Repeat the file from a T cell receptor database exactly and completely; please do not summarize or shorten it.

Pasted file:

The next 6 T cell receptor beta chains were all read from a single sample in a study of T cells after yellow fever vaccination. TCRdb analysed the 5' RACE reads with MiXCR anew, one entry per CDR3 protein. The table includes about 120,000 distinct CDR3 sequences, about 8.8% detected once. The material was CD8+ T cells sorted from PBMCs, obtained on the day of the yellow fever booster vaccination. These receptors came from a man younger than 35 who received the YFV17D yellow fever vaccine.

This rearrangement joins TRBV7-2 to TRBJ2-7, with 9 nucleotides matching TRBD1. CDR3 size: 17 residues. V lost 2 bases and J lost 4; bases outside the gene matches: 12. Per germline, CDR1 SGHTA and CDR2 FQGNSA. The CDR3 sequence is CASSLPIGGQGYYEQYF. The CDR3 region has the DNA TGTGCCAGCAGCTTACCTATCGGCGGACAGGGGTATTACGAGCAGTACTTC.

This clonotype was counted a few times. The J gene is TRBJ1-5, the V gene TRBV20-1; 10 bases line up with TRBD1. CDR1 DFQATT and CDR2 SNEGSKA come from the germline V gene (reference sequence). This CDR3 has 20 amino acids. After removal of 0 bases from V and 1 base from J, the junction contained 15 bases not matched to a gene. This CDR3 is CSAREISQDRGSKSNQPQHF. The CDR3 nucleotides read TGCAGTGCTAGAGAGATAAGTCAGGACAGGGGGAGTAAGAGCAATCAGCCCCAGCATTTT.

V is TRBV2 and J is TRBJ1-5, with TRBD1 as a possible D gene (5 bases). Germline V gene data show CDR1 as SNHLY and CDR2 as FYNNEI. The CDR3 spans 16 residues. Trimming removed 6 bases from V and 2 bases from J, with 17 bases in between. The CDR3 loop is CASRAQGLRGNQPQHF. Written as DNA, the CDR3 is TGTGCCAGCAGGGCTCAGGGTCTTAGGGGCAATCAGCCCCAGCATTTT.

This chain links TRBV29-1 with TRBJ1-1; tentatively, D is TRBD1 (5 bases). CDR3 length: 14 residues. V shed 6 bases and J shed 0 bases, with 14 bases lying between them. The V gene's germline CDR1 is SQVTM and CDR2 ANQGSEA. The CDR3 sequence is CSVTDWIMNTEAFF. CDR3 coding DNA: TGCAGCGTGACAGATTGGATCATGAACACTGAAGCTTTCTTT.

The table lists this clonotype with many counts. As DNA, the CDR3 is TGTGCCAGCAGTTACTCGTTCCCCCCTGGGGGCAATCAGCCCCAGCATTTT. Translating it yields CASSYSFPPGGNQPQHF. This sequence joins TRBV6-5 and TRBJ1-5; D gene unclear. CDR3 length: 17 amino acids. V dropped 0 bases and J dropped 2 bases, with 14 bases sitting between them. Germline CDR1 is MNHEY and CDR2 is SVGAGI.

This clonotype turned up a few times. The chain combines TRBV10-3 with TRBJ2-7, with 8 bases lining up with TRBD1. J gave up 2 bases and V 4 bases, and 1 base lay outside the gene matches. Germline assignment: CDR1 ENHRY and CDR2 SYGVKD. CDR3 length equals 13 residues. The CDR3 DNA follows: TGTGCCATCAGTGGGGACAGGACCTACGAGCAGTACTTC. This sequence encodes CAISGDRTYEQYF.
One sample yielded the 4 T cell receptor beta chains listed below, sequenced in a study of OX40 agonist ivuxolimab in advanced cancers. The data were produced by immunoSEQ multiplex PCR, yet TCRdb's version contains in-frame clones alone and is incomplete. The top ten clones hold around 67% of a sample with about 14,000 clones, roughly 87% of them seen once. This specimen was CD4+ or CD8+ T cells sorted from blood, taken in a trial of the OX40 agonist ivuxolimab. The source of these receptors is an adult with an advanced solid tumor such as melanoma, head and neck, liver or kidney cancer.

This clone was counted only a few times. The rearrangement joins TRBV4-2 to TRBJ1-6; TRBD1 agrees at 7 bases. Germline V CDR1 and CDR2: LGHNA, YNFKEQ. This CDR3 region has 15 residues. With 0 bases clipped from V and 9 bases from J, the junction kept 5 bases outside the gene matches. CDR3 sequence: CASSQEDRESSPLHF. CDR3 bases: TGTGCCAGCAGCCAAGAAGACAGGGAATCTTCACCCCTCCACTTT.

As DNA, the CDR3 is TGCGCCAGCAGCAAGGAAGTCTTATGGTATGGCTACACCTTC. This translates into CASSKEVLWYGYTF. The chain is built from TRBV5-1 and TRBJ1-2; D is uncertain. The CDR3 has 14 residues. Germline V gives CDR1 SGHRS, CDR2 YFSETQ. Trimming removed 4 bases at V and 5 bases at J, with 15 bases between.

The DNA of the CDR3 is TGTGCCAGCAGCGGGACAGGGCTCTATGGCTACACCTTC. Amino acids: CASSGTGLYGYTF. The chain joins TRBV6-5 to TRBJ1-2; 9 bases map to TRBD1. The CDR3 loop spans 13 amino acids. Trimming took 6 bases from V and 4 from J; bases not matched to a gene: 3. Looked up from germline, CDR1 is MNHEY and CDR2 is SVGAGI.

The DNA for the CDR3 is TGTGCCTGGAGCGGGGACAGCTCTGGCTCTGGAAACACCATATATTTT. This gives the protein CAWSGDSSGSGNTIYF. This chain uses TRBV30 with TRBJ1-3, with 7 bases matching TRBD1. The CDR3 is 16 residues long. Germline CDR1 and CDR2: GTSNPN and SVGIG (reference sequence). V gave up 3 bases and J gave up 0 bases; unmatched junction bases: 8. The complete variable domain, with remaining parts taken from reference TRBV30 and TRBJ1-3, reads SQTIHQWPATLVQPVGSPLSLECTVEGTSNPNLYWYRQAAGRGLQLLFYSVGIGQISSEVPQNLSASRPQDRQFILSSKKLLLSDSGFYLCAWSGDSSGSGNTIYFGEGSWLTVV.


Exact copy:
The next 6 T cell receptor beta chains were all read from a single sample in a study of T cells after yellow fever vaccination. TCRdb analysed the 5' RACE reads with MiXCR anew, one entry per CDR3 protein. The table includes about 120,000 distinct CDR3 sequences, about 8.8% detected once. The material was CD8+ T cells sorted from PBMCs, obtained on the day of the yellow fever booster vaccination. These receptors came from a man younger than 35 who received the YFV17D yellow fever vaccine.

This rearrangement joins TRBV7-2 to TRBJ2-7, with 9 nucleotides matching TRBD1. CDR3 size: 17 residues. V lost 2 bases and J lost 4; bases outside the gene matches: 12. Per germline, CDR1 SGHTA and CDR2 FQGNSA. The CDR3 sequence is CASSLPIGGQGYYEQYF. The CDR3 region has the DNA TGTGCCAGCAGCTTACCTATCGGCGGACAGGGGTATTACGAGCAGTACTTC.

This clonotype was counted a few times. The J gene is TRBJ1-5, the V gene TRBV20-1; 10 bases line up with TRBD1. CDR1 DFQATT and CDR2 SNEGSKA come from the germline V gene (reference sequence). This CDR3 has 20 amino acids. After removal of 0 bases from V and 1 base from J, the junction contained 15 bases not matched to a gene. This CDR3 is CSAREISQDRGSKSNQPQHF. The CDR3 nucleotides read TGCAGTGCTAGAGAGATAAGTCAGGACAGGGGGAGTAAGAGCAATCAGCCCCAGCATTTT.

V is TRBV2 and J is TRBJ1-5, with TRBD1 as a possible D gene (5 bases). Germline V gene data show CDR1 as SNHLY and CDR2 as FYNNEI. The CDR3 spans 16 residues. Trimming removed 6 bases from V and 2 bases from J, with 17 bases in between. The CDR3 loop is CASRAQGLRGNQPQHF. Written as DNA, the CDR3 is TGTGCCAGCAGGGCTCAGGGTCTTAGGGGCAATCAGCCCCAGCATTTT.

This chain links TRBV29-1 with TRBJ1-1; tentatively, D is TRBD1 (5 bases). CDR3 length: 14 residues. V shed 6 bases and J shed 0 bases, with 14 bases lying between them. The V gene's germline CDR1 is SQVTM and CDR2 ANQGSEA. The CDR3 sequence is CSVTDWIMNTEAFF. CDR3 coding DNA: TGCAGCGTGACAGATTGGATCATGAACACTGAAGCTTTCTTT.

The table lists this clonotype with many counts. As DNA, the CDR3 is TGTGCCAGCAGTTACTCGTTCCCCCCTGGGGGCAATCAGCCCCAGCATTTT. Translating it yields CASSYSFPPGGNQPQHF. This sequence joins TRBV6-5 and TRBJ1-5; D gene unclear. CDR3 length: 17 amino acids. V dropped 0 bases and J dropped 2 bases, with 14 bases sitting between them. Germline CDR1 is MNHEY and CDR2 is SVGAGI.

This clonotype turned up a few times. The chain combines TRBV10-3 with TRBJ2-7, with 8 bases lining up with TRBD1. J gave up 2 bases and V 4 bases, and 1 base lay outside the gene matches. Germline assignment: CDR1 ENHRY and CDR2 SYGVKD. CDR3 length equals 13 residues. The CDR3 DNA follows: TGTGCCATCAGTGGGGACAGGACCTACGAGCAGTACTTC. This sequence encodes CAISGDRTYEQYF.
One sample yielded the 4 T cell receptor beta chains listed below, sequenced in a study of OX40 agonist ivuxolimab in advanced cancers. The data were produced by immunoSEQ multiplex PCR, yet TCRdb's version contains in-frame clones alone and is incomplete. The top ten clones hold around 67% of a sample with about 14,000 clones, roughly 87% of them seen once. This specimen was CD4+ or CD8+ T cells sorted from blood, taken in a trial of the OX40 agonist ivuxolimab. The source of these receptors is an adult with an advanced solid tumor such as melanoma, head and neck, liver or kidney cancer.

This clone was counted only a few times. The rearrangement joins TRBV4-2 to TRBJ1-6; TRBD1 agrees at 7 bases. Germline V CDR1 and CDR2: LGHNA, YNFKEQ. This CDR3 region has 15 residues. With 0 bases clipped from V and 9 bases from J, the junction kept 5 bases outside the gene matches. CDR3 sequence: CASSQEDRESSPLHF. CDR3 bases: TGTGCCAGCAGCCAAGAAGACAGGGAATCTTCACCCCTCCACTTT.

As DNA, the CDR3 is TGCGCCAGCAGCAAGGAAGTCTTATGGTATGGCTACACCTTC. This translates into CASSKEVLWYGYTF. The chain is built from TRBV5-1 and TRBJ1-2; D is uncertain. The CDR3 has 14 residues. Germline V gives CDR1 SGHRS, CDR2 YFSETQ. Trimming removed 4 bases at V and 5 bases at J, with 15 bases between.

The DNA of the CDR3 is TGTGCCAGCAGCGGGACAGGGCTCTATGGCTACACCTTC. Amino acids: CASSGTGLYGYTF. The chain joins TRBV6-5 to TRBJ1-2; 9 bases map to TRBD1. The CDR3 loop spans 13 amino acids. Trimming took 6 bases from V and 4 from J; bases not matched to a gene: 3. Looked up from germline, CDR1 is MNHEY and CDR2 is SVGAGI.

The DNA for the CDR3 is TGTGCCTGGAGCGGGGACAGCTCTGGCTCTGGAAACACCATATATTTT. This gives the protein CAWSGDSSGSGNTIYF. This chain uses TRBV30 with TRBJ1-3, with 7 bases matching TRBD1. The CDR3 is 16 residues long. Germline CDR1 and CDR2: GTSNPN and SVGIG (reference sequence). V gave up 3 bases and J gave up 0 bases; unmatched junction bases: 8. The complete variable domain, with remaining parts taken from reference TRBV30 and TRBJ1-3, reads SQTIHQWPATLVQPVGSPLSLECTVEGTSNPNLYWYRQAAGRGLQLLFYSVGIGQISSEVPQNLSASRPQDRQFILSSKKLLLSDSGFYLCAWSGDSSGSGNTIYFGEGSWLTVV.